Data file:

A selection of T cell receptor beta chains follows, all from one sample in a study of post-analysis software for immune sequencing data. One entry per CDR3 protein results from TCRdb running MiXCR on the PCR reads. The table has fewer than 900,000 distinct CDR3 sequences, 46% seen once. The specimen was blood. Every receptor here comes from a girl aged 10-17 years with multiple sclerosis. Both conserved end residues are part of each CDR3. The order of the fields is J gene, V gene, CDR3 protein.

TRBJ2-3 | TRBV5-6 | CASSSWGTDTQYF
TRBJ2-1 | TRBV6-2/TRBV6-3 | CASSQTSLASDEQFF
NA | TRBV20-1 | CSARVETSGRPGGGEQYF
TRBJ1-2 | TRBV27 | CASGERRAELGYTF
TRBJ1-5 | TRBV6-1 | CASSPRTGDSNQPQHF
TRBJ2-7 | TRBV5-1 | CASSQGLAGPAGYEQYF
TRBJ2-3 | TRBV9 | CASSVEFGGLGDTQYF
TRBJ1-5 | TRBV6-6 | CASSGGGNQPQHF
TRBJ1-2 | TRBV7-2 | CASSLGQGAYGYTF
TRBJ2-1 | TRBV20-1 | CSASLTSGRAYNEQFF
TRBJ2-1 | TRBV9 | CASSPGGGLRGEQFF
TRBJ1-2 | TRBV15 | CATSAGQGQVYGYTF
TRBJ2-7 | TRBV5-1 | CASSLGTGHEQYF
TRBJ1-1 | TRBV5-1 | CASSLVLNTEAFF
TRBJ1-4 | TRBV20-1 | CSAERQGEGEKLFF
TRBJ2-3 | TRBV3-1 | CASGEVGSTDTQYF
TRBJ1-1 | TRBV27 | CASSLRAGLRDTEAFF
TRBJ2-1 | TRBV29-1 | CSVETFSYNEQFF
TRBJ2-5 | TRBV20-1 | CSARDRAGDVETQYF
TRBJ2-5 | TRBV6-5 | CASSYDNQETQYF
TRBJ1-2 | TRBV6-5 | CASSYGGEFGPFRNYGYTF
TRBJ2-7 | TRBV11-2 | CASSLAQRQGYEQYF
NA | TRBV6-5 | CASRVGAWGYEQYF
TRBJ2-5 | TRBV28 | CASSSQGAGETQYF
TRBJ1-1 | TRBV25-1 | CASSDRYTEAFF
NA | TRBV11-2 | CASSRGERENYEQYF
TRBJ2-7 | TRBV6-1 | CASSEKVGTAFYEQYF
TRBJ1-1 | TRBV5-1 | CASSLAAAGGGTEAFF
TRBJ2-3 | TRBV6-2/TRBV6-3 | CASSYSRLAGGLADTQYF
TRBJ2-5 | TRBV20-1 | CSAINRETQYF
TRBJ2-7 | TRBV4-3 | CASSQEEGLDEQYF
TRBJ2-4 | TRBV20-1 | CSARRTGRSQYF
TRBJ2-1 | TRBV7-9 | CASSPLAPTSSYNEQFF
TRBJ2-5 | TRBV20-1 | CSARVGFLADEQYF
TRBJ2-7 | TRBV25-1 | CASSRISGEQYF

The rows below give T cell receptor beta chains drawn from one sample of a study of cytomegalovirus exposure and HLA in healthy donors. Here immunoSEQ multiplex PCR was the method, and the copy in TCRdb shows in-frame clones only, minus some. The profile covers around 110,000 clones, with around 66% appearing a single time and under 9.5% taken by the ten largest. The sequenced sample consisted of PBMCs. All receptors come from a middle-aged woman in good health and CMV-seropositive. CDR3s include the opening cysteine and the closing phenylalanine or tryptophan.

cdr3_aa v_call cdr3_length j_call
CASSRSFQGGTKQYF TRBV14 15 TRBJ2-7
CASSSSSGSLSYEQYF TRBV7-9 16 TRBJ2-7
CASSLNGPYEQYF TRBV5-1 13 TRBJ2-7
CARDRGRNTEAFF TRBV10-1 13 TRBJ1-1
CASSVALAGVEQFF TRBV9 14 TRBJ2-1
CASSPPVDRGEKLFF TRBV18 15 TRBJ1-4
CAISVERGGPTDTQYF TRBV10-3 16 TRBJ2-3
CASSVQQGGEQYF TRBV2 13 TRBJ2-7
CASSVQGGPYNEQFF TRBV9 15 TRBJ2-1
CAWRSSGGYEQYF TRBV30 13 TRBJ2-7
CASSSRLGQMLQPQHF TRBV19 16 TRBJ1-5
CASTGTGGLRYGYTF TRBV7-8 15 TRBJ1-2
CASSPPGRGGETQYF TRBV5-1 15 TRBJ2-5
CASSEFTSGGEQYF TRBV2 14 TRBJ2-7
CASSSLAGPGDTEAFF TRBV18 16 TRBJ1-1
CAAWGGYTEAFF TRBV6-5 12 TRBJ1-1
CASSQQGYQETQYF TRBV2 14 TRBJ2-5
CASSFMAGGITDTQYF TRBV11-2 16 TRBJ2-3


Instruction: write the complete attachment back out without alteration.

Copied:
A selection of T cell receptor beta chains follows, all from one sample in a study of post-analysis software for immune sequencing data. One entry per CDR3 protein results from TCRdb running MiXCR on the PCR reads. The table has fewer than 900,000 distinct CDR3 sequences, 46% seen once. The specimen was blood. Every receptor here comes from a girl aged 10-17 years with multiple sclerosis. Both conserved end residues are part of each CDR3. The order of the fields is J gene, V gene, CDR3 protein.

TRBJ2-3 | TRBV5-6 | CASSSWGTDTQYF
TRBJ2-1 | TRBV6-2/TRBV6-3 | CASSQTSLASDEQFF
NA | TRBV20-1 | CSARVETSGRPGGGEQYF
TRBJ1-2 | TRBV27 | CASGERRAELGYTF
TRBJ1-5 | TRBV6-1 | CASSPRTGDSNQPQHF
TRBJ2-7 | TRBV5-1 | CASSQGLAGPAGYEQYF
TRBJ2-3 | TRBV9 | CASSVEFGGLGDTQYF
TRBJ1-5 | TRBV6-6 | CASSGGGNQPQHF
TRBJ1-2 | TRBV7-2 | CASSLGQGAYGYTF
TRBJ2-1 | TRBV20-1 | CSASLTSGRAYNEQFF
TRBJ2-1 | TRBV9 | CASSPGGGLRGEQFF
TRBJ1-2 | TRBV15 | CATSAGQGQVYGYTF
TRBJ2-7 | TRBV5-1 | CASSLGTGHEQYF
TRBJ1-1 | TRBV5-1 | CASSLVLNTEAFF
TRBJ1-4 | TRBV20-1 | CSAERQGEGEKLFF
TRBJ2-3 | TRBV3-1 | CASGEVGSTDTQYF
TRBJ1-1 | TRBV27 | CASSLRAGLRDTEAFF
TRBJ2-1 | TRBV29-1 | CSVETFSYNEQFF
TRBJ2-5 | TRBV20-1 | CSARDRAGDVETQYF
TRBJ2-5 | TRBV6-5 | CASSYDNQETQYF
TRBJ1-2 | TRBV6-5 | CASSYGGEFGPFRNYGYTF
TRBJ2-7 | TRBV11-2 | CASSLAQRQGYEQYF
NA | TRBV6-5 | CASRVGAWGYEQYF
TRBJ2-5 | TRBV28 | CASSSQGAGETQYF
TRBJ1-1 | TRBV25-1 | CASSDRYTEAFF
NA | TRBV11-2 | CASSRGERENYEQYF
TRBJ2-7 | TRBV6-1 | CASSEKVGTAFYEQYF
TRBJ1-1 | TRBV5-1 | CASSLAAAGGGTEAFF
TRBJ2-3 | TRBV6-2/TRBV6-3 | CASSYSRLAGGLADTQYF
TRBJ2-5 | TRBV20-1 | CSAINRETQYF
TRBJ2-7 | TRBV4-3 | CASSQEEGLDEQYF
TRBJ2-4 | TRBV20-1 | CSARRTGRSQYF
TRBJ2-1 | TRBV7-9 | CASSPLAPTSSYNEQFF
TRBJ2-5 | TRBV20-1 | CSARVGFLADEQYF
TRBJ2-7 | TRBV25-1 | CASSRISGEQYF

The rows below give T cell receptor beta chains drawn from one sample of a study of cytomegalovirus exposure and HLA in healthy donors. Here immunoSEQ multiplex PCR was the method, and the copy in TCRdb shows in-frame clones only, minus some. The profile covers around 110,000 clones, with around 66% appearing a single time and under 9.5% taken by the ten largest. The sequenced sample consisted of PBMCs. All receptors come from a middle-aged woman in good health and CMV-seropositive. CDR3s include the opening cysteine and the closing phenylalanine or tryptophan.

cdr3_aa v_call cdr3_length j_call
CASSRSFQGGTKQYF TRBV14 15 TRBJ2-7
CASSSSSGSLSYEQYF TRBV7-9 16 TRBJ2-7
CASSLNGPYEQYF TRBV5-1 13 TRBJ2-7
CARDRGRNTEAFF TRBV10-1 13 TRBJ1-1
CASSVALAGVEQFF TRBV9 14 TRBJ2-1
CASSPPVDRGEKLFF TRBV18 15 TRBJ1-4
CAISVERGGPTDTQYF TRBV10-3 16 TRBJ2-3
CASSVQQGGEQYF TRBV2 13 TRBJ2-7
CASSVQGGPYNEQFF TRBV9 15 TRBJ2-1
CAWRSSGGYEQYF TRBV30 13 TRBJ2-7
CASSSRLGQMLQPQHF TRBV19 16 TRBJ1-5
CASTGTGGLRYGYTF TRBV7-8 15 TRBJ1-2
CASSPPGRGGETQYF TRBV5-1 15 TRBJ2-5
CASSEFTSGGEQYF TRBV2 14 TRBJ2-7
CASSSLAGPGDTEAFF TRBV18 16 TRBJ1-1
CAAWGGYTEAFF TRBV6-5 12 TRBJ1-1
CASSQQGYQETQYF TRBV2 14 TRBJ2-5
CASSFMAGGITDTQYF TRBV11-2 16 TRBJ2-3